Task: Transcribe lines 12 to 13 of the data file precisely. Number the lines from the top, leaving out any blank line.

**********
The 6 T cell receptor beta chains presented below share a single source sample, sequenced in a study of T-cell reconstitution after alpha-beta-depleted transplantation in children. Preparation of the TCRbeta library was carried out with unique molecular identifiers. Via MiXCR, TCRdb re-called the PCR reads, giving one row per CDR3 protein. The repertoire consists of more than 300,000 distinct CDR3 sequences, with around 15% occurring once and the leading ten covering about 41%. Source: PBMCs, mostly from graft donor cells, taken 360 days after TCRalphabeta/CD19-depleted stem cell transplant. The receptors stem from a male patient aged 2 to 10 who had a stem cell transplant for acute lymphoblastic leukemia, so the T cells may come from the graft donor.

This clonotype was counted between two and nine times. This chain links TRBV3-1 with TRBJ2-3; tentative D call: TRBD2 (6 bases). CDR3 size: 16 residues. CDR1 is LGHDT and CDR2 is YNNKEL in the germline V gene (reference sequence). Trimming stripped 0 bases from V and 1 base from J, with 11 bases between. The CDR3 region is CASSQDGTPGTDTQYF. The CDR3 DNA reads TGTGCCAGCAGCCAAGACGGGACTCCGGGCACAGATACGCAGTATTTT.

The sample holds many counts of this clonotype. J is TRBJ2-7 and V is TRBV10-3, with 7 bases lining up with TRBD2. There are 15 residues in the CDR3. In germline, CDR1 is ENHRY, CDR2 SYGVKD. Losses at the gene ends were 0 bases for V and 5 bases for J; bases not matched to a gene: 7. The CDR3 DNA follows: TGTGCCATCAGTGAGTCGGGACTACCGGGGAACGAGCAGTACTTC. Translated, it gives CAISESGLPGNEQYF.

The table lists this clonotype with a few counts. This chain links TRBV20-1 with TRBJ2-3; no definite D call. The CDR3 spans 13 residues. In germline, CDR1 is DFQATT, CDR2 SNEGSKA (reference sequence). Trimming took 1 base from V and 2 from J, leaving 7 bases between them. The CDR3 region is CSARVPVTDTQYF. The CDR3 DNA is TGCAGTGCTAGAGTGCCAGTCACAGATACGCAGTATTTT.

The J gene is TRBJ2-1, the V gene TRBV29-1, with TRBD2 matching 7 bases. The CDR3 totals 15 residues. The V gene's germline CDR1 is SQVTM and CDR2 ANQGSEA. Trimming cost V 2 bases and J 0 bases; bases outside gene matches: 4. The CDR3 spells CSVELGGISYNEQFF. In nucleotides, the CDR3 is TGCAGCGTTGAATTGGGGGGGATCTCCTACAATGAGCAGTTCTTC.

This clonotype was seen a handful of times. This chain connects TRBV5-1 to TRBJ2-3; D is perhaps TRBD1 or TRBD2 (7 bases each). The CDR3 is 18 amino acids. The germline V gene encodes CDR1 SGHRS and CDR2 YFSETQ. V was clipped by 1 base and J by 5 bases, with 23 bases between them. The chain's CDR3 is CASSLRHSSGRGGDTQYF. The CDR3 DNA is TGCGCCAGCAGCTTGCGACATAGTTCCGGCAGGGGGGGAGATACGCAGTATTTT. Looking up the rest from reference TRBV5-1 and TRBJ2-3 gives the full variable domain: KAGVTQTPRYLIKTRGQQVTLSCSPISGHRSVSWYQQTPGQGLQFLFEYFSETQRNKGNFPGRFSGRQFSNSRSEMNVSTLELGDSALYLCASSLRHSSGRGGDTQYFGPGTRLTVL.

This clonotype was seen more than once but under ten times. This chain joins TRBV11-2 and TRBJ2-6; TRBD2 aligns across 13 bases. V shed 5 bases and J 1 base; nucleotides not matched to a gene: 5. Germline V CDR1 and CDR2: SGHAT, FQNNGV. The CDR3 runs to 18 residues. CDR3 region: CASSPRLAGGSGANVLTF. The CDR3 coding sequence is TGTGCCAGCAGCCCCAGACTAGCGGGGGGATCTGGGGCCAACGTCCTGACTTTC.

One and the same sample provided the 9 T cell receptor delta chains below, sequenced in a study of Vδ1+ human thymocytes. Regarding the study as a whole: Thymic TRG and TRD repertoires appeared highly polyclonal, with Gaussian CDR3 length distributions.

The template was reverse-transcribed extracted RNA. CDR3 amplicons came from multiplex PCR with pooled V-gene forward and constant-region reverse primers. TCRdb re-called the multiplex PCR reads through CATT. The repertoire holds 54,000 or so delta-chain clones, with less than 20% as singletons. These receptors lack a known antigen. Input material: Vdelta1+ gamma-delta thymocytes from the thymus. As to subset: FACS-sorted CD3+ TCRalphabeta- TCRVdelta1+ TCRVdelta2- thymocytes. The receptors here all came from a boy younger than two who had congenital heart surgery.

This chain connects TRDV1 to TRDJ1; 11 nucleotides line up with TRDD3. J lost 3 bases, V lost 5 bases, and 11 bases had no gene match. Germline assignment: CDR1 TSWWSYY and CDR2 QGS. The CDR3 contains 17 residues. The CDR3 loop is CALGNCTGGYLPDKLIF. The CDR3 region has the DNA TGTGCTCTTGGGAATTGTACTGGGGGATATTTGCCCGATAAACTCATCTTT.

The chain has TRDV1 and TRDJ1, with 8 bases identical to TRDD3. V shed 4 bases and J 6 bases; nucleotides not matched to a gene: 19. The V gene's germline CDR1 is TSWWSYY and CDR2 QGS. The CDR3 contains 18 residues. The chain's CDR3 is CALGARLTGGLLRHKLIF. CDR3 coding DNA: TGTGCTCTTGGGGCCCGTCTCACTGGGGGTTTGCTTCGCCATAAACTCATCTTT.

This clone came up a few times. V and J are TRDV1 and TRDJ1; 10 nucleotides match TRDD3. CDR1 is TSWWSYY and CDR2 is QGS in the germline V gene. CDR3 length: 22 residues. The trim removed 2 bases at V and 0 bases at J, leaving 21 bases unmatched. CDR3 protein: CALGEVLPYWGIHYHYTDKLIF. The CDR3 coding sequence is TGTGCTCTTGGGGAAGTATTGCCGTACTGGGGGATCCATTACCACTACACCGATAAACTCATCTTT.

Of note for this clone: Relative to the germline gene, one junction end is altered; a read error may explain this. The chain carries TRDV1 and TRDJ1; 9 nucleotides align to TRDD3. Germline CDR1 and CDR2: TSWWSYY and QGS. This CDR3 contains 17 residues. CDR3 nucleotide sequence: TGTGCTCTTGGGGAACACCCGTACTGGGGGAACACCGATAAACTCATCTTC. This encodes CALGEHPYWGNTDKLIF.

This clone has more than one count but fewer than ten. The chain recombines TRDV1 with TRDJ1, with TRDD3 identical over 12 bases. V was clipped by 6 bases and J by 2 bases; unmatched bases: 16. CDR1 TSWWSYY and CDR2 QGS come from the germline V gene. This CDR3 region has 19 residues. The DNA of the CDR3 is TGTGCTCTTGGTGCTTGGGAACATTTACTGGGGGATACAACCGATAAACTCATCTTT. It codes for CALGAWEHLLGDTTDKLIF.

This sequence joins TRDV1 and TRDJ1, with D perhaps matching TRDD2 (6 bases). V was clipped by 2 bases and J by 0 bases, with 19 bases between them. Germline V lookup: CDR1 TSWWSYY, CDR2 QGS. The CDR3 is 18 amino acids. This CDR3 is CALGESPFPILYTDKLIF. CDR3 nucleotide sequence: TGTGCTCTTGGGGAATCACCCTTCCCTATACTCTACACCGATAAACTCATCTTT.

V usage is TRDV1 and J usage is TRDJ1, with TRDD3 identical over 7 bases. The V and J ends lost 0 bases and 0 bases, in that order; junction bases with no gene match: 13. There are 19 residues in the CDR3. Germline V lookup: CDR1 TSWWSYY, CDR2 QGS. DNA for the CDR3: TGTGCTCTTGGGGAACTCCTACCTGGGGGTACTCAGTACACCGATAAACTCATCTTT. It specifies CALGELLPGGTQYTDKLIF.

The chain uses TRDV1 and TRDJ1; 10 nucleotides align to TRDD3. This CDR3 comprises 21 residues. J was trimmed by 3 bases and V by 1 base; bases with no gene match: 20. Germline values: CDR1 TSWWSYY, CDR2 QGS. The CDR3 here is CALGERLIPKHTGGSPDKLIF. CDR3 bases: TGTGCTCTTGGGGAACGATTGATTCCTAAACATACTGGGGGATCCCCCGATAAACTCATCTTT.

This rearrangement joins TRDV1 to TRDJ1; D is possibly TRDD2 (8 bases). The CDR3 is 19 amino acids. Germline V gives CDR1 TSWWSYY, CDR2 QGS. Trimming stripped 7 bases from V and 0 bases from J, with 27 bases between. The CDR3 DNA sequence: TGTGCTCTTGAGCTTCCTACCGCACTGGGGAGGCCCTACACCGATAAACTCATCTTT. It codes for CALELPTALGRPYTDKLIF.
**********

This clone came up a few times. V and J are TRDV1 and TRDJ1; 10 nucleotides match TRDD3. CDR1 is TSWWSYY and CDR2 is QGS in the germline V gene. CDR3 length: 22 residues. The trim removed 2 bases at V and 0 bases at J, leaving 21 bases unmatched. CDR3 protein: CALGEVLPYWGIHYHYTDKLIF. The CDR3 coding sequence is TGTGCTCTTGGGGAAGTATTGCCGTACTGGGGGATCCATTACCACTACACCGATAAACTCATCTTT.

Of note for this clone: Relative to the germline gene, one junction end is altered; a read error may explain this. The chain carries TRDV1 and TRDJ1; 9 nucleotides align to TRDD3. Germline CDR1 and CDR2: TSWWSYY and QGS. This CDR3 contains 17 residues. CDR3 nucleotide sequence: TGTGCTCTTGGGGAACACCCGTACTGGGGGAACACCGATAAACTCATCTTC. This encodes CALGEHPYWGNTDKLIF.